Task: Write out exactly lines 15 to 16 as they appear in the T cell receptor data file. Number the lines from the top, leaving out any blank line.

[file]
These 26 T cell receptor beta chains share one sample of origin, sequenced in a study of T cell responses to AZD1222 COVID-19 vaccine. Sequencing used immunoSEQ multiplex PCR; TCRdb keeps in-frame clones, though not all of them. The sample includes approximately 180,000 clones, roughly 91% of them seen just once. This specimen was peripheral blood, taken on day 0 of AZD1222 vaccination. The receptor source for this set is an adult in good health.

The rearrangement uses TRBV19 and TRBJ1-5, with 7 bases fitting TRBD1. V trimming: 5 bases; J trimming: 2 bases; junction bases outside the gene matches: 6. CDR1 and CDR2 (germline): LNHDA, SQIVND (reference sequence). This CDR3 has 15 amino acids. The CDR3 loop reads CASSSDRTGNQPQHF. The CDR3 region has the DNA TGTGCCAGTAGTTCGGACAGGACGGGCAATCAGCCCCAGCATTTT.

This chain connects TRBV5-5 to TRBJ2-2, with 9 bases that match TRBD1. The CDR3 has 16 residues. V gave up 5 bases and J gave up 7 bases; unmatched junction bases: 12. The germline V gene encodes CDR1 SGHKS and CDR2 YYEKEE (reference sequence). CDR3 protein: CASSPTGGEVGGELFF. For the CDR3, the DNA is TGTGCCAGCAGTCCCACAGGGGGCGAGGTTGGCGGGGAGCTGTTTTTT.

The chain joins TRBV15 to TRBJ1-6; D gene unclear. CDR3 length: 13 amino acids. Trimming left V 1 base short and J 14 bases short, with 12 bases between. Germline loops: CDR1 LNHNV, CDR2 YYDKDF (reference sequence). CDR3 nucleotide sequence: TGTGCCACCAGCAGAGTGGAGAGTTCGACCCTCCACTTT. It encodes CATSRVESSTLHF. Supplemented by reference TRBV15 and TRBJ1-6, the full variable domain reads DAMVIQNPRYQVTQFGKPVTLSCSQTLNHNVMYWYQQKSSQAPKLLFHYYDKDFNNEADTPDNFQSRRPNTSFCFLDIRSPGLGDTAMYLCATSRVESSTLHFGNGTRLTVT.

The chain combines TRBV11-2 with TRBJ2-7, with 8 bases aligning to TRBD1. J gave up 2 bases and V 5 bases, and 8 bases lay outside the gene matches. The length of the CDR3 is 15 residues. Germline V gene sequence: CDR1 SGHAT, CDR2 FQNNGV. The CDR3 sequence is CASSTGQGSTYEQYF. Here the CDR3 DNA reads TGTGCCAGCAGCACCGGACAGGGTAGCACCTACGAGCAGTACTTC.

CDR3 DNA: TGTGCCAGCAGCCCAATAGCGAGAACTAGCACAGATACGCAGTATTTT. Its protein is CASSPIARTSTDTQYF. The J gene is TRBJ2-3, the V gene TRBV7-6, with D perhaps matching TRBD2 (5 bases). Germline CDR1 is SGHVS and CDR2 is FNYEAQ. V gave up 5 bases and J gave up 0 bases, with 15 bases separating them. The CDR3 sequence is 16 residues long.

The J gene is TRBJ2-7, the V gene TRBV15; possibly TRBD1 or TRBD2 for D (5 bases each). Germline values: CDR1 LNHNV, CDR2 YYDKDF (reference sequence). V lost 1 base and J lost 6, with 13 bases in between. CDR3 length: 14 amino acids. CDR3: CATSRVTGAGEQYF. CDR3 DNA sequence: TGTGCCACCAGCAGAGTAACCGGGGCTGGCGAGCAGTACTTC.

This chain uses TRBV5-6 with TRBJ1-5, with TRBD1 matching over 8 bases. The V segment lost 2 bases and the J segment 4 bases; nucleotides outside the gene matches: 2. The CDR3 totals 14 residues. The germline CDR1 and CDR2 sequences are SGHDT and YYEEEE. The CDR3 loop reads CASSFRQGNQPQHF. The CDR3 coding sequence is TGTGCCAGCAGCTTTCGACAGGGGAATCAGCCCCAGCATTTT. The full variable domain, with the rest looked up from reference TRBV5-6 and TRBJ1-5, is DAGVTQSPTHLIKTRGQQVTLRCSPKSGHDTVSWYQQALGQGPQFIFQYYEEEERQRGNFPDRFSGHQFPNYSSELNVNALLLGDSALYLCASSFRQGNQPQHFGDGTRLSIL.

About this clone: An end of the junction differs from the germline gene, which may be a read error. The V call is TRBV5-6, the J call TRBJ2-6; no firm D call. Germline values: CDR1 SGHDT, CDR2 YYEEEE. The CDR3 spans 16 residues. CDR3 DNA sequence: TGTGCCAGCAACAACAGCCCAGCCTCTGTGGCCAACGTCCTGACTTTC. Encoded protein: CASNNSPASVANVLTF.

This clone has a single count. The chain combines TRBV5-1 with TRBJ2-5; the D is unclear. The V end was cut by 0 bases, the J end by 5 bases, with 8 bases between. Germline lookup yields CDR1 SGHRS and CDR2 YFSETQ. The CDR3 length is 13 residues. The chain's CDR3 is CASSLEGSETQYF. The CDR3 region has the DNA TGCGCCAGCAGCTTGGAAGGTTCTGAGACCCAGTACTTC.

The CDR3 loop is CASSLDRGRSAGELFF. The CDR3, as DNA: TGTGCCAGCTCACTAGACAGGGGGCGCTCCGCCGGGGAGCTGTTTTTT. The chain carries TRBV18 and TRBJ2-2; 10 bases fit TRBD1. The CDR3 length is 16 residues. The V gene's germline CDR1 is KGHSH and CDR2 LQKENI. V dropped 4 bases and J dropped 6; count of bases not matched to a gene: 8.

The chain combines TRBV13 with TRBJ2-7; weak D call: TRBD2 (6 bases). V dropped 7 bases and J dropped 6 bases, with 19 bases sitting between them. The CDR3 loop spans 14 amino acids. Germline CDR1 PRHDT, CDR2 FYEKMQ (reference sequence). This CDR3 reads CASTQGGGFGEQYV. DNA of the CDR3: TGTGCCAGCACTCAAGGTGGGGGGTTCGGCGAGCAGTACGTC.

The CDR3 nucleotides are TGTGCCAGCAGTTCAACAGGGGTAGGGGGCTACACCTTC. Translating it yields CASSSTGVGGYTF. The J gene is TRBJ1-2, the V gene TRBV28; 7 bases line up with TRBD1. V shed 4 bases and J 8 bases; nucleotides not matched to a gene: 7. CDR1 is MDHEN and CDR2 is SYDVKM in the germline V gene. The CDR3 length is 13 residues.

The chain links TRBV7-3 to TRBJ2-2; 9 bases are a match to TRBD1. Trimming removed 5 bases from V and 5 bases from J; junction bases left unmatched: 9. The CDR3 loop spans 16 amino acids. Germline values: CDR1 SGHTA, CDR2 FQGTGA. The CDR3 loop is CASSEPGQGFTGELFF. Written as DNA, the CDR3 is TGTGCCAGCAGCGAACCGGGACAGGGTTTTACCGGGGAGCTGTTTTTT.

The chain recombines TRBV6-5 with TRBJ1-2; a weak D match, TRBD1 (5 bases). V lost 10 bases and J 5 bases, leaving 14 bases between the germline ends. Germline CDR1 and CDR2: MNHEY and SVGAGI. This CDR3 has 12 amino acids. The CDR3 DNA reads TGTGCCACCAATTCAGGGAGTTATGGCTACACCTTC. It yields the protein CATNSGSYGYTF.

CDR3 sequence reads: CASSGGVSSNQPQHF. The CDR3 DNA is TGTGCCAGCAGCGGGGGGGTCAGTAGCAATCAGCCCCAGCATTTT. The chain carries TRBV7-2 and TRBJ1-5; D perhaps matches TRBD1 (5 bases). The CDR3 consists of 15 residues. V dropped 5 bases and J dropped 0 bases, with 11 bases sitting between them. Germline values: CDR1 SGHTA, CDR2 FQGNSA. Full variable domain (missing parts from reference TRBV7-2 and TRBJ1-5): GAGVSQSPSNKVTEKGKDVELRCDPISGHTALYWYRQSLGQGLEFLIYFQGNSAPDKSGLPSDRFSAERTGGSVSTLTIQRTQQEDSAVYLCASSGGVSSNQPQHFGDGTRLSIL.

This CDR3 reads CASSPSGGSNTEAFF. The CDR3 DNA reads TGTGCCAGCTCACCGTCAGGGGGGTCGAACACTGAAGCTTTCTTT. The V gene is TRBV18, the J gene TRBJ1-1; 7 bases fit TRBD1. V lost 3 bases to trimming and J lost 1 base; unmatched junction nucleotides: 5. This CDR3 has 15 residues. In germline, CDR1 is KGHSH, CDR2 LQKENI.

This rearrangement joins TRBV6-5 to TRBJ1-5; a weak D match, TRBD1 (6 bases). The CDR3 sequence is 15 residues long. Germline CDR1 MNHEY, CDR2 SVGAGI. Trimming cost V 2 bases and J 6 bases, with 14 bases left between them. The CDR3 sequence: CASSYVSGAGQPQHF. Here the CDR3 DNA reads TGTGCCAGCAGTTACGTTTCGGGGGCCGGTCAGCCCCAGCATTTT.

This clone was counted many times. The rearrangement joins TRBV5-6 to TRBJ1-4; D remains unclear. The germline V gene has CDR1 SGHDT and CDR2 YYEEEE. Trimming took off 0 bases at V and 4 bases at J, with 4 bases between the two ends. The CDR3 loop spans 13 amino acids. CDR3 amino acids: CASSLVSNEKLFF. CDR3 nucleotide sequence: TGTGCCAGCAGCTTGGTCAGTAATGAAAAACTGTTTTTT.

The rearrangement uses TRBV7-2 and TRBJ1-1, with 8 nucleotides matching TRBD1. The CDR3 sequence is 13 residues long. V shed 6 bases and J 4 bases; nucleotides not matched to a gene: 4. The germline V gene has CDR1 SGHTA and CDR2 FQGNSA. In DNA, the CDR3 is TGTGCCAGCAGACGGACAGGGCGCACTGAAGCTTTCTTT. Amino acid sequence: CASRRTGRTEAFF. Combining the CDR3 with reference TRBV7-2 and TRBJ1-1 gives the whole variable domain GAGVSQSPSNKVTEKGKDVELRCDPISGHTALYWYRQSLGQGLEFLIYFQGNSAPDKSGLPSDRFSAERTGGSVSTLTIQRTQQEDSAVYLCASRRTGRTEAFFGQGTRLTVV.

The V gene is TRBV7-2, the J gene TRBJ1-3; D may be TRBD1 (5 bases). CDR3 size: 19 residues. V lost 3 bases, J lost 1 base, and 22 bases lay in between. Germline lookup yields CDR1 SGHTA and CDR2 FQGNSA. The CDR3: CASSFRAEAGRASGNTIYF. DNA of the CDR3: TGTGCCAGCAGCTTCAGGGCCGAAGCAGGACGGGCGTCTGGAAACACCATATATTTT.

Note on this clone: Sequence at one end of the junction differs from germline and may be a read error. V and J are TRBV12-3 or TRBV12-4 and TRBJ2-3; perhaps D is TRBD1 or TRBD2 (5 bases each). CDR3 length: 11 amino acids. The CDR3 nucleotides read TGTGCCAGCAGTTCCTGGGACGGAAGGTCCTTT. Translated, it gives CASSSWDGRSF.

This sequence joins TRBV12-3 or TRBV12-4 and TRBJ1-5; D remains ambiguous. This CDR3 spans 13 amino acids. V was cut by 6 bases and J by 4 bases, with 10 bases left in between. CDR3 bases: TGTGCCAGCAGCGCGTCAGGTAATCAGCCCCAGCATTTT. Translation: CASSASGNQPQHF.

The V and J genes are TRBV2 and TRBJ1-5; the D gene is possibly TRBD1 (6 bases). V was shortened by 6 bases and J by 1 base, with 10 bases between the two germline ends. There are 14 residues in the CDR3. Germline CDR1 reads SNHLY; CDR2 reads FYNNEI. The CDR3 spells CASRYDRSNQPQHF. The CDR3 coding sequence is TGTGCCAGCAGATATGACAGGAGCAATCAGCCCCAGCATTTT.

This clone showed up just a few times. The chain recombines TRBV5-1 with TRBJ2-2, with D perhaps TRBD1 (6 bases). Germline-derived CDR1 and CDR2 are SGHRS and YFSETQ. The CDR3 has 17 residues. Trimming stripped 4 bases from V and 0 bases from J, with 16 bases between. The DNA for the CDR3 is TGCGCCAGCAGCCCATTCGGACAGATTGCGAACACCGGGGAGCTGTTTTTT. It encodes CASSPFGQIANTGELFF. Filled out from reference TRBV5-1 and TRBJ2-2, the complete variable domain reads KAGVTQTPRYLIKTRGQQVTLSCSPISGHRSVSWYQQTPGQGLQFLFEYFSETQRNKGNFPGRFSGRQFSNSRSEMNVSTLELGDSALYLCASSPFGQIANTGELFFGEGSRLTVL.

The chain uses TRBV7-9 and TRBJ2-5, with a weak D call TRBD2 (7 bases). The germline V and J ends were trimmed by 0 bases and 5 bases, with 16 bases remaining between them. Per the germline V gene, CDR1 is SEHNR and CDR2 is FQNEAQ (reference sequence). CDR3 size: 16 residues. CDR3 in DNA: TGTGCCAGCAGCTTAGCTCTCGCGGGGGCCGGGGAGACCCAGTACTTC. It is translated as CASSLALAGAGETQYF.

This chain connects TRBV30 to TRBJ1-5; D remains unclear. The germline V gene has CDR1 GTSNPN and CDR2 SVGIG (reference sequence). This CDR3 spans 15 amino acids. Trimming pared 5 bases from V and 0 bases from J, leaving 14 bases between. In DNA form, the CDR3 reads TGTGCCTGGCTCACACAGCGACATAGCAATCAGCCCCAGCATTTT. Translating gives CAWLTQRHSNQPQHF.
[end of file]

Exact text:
The chain recombines TRBV6-5 with TRBJ1-2; a weak D match, TRBD1 (5 bases). V lost 10 bases and J 5 bases, leaving 14 bases between the germline ends. Germline CDR1 and CDR2: MNHEY and SVGAGI. This CDR3 has 12 amino acids. The CDR3 DNA reads TGTGCCACCAATTCAGGGAGTTATGGCTACACCTTC. It yields the protein CATNSGSYGYTF.

CDR3 sequence reads: CASSGGVSSNQPQHF. The CDR3 DNA is TGTGCCAGCAGCGGGGGGGTCAGTAGCAATCAGCCCCAGCATTTT. The chain carries TRBV7-2 and TRBJ1-5; D perhaps matches TRBD1 (5 bases). The CDR3 consists of 15 residues. V dropped 5 bases and J dropped 0 bases, with 11 bases sitting between them. Germline values: CDR1 SGHTA, CDR2 FQGNSA. Full variable domain (missing parts from reference TRBV7-2 and TRBJ1-5): GAGVSQSPSNKVTEKGKDVELRCDPISGHTALYWYRQSLGQGLEFLIYFQGNSAPDKSGLPSDRFSAERTGGSVSTLTIQRTQQEDSAVYLCASSGGVSSNQPQHFGDGTRLSIL.